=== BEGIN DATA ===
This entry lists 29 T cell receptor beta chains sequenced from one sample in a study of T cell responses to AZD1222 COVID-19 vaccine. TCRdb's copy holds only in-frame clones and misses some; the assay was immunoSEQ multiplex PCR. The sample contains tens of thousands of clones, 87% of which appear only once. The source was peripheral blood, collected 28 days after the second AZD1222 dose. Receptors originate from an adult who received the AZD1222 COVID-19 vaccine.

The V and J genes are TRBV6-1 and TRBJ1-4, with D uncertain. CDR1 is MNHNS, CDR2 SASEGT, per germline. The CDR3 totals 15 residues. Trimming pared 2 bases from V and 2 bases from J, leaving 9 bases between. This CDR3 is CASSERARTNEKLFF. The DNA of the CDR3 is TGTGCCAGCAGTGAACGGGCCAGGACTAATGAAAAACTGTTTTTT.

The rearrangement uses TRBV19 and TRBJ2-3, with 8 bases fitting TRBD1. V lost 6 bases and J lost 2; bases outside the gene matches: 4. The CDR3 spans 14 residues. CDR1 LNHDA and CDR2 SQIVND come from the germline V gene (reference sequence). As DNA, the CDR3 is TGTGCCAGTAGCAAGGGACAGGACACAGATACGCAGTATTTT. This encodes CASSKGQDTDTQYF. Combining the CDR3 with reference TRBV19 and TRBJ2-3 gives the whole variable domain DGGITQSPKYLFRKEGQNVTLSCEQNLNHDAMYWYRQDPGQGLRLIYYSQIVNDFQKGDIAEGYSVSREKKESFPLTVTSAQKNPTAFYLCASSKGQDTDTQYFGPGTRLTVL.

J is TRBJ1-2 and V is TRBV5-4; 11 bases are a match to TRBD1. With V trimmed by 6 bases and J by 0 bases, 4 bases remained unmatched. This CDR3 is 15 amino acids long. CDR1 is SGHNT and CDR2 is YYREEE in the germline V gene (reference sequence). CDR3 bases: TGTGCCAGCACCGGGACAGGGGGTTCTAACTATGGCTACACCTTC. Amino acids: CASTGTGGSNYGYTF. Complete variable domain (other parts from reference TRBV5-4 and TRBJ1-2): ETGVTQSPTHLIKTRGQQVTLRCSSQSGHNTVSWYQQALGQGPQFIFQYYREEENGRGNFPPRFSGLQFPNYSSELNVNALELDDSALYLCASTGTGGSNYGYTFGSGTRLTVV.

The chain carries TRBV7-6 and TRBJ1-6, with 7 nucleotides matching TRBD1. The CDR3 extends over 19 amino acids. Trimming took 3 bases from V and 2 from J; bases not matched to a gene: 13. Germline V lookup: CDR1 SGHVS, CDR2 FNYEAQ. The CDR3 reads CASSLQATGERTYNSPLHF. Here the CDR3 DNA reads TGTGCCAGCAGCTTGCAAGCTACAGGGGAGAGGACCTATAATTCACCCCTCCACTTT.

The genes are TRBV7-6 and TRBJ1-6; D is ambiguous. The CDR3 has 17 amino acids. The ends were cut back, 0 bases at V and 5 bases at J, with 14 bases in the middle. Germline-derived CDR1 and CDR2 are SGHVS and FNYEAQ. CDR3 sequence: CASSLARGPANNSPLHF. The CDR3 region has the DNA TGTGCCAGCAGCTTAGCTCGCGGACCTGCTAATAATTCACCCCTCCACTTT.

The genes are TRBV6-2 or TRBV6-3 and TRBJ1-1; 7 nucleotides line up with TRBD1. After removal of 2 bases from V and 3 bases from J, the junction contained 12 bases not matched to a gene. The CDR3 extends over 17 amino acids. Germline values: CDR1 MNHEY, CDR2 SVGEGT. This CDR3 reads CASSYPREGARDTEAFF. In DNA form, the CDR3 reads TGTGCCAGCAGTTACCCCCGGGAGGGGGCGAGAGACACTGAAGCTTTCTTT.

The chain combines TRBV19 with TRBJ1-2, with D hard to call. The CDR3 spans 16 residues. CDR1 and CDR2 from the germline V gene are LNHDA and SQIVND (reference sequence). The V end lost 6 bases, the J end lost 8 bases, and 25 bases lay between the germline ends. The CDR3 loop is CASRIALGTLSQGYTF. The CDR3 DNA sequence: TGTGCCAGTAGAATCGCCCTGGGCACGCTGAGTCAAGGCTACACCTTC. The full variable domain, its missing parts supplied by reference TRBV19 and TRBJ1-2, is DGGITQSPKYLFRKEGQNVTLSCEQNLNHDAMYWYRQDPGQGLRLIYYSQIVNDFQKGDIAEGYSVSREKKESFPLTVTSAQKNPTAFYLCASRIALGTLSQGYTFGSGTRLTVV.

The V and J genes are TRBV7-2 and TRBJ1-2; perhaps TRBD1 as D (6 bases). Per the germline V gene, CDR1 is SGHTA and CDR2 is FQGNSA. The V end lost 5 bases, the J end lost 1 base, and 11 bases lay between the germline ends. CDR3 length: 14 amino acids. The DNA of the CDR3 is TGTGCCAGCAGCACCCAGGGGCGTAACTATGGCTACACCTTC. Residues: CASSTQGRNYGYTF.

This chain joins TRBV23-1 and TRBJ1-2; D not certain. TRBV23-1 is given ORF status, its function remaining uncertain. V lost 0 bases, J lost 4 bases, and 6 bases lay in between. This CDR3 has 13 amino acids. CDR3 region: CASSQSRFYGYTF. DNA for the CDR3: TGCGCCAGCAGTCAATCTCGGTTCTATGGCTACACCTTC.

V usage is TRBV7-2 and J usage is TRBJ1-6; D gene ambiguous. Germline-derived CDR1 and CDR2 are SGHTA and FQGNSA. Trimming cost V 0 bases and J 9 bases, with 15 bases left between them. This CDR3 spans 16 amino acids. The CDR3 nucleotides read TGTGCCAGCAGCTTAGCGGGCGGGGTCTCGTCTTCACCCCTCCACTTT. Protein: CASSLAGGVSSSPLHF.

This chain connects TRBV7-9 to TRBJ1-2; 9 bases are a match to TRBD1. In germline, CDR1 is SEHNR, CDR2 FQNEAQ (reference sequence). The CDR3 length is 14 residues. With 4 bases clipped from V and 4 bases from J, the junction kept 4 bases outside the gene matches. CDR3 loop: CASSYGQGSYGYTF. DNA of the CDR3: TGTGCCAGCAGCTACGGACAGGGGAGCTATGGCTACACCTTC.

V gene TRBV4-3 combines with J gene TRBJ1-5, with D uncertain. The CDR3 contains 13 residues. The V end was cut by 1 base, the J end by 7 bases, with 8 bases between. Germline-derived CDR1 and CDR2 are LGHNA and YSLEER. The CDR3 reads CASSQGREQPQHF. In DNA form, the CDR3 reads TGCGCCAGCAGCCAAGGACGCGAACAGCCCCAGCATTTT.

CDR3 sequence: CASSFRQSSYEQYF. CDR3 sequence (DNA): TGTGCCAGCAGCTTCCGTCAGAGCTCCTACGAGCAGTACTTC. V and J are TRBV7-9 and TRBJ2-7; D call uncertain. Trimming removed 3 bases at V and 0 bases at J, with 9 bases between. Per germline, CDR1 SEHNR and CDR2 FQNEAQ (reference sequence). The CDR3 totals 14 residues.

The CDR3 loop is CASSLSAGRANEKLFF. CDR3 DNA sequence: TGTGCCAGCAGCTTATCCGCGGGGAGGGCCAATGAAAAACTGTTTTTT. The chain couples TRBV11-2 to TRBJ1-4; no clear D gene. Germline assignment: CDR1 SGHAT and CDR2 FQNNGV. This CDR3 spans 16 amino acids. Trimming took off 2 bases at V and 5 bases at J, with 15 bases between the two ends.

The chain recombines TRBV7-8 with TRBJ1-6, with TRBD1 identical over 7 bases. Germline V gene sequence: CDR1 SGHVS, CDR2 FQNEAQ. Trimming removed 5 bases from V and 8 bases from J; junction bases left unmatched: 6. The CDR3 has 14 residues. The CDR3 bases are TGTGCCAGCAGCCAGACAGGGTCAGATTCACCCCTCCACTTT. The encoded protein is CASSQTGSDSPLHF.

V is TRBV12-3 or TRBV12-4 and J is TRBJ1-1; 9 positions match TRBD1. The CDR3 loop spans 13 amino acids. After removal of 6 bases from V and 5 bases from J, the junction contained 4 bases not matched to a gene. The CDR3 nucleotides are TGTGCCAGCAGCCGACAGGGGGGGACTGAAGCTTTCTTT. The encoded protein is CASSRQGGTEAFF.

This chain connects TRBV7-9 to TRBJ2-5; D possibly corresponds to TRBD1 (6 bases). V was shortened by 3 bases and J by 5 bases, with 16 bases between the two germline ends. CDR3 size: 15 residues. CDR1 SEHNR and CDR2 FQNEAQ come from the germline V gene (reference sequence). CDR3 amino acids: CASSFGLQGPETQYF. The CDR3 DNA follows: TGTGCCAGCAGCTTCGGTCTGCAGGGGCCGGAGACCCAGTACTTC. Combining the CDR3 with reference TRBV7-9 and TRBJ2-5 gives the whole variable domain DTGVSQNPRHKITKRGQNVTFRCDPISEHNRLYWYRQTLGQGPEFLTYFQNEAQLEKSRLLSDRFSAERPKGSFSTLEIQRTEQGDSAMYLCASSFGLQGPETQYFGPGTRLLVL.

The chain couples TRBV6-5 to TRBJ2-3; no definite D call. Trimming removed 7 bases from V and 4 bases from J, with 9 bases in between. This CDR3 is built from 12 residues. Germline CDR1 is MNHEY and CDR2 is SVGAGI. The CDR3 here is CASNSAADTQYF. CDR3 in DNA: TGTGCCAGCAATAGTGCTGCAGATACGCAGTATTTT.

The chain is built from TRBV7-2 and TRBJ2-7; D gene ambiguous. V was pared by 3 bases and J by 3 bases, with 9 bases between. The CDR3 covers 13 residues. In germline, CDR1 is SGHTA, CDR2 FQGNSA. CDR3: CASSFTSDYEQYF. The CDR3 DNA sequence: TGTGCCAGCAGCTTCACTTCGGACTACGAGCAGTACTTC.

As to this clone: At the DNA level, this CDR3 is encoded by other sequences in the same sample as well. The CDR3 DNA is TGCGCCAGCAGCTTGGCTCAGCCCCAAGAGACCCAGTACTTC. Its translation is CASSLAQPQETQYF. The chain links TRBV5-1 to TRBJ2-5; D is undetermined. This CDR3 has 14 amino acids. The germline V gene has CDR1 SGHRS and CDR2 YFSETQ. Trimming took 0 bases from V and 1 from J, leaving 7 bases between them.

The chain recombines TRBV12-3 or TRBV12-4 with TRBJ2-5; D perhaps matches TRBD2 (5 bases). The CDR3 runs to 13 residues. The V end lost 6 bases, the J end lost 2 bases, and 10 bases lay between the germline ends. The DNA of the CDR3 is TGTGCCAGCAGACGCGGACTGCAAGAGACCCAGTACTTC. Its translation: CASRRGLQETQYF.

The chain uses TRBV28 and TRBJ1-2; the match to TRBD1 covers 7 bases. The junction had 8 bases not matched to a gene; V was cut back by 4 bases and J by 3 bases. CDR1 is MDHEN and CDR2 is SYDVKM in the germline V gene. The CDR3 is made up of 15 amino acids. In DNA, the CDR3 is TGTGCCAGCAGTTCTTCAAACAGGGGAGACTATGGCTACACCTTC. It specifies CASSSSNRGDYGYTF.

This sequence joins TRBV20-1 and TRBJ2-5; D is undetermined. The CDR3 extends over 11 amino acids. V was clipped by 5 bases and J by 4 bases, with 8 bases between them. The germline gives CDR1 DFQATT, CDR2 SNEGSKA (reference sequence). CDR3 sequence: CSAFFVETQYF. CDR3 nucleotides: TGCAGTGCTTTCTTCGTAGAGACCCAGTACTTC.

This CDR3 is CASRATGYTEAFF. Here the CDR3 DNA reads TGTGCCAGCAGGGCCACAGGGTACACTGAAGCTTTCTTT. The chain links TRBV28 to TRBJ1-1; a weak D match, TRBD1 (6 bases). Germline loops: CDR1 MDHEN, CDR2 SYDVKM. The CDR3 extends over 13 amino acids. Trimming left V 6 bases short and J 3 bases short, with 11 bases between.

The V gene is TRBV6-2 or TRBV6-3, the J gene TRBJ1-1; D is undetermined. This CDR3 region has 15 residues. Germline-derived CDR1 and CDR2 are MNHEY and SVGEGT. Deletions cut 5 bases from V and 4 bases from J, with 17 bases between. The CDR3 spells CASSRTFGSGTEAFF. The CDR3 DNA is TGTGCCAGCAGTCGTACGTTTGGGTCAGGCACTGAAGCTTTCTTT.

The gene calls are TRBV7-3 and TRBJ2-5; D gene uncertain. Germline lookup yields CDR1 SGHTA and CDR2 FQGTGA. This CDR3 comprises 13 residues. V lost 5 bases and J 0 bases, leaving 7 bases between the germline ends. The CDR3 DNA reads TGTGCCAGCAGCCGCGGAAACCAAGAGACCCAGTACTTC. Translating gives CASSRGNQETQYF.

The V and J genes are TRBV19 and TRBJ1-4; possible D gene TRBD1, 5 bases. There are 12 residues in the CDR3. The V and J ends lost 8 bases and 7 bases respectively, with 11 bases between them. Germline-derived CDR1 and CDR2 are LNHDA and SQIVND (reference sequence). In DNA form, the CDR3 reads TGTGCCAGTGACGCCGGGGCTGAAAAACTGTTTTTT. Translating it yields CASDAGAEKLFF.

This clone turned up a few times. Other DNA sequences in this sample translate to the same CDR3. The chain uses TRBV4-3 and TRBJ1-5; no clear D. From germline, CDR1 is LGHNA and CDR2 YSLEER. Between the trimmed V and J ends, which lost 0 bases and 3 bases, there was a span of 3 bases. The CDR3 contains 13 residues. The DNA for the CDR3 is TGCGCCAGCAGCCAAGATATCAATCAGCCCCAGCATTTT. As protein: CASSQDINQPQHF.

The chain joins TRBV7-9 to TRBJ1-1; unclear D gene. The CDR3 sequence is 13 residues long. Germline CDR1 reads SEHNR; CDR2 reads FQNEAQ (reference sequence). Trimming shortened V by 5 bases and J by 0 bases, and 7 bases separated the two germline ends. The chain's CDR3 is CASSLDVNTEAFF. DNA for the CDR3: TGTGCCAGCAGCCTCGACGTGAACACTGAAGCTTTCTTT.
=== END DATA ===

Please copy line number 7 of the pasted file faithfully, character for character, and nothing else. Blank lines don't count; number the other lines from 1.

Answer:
The genes are TRBV6-2 or TRBV6-3 and TRBJ1-1; 7 nucleotides line up with TRBD1. After removal of 2 bases from V and 3 bases from J, the junction contained 12 bases not matched to a gene. The CDR3 extends over 17 amino acids. Germline values: CDR1 MNHEY, CDR2 SVGEGT. This CDR3 reads CASSYPREGARDTEAFF. In DNA form, the CDR3 reads TGTGCCAGCAGTTACCCCCGGGAGGGGGCGAGAGACACTGAAGCTTTCTTT.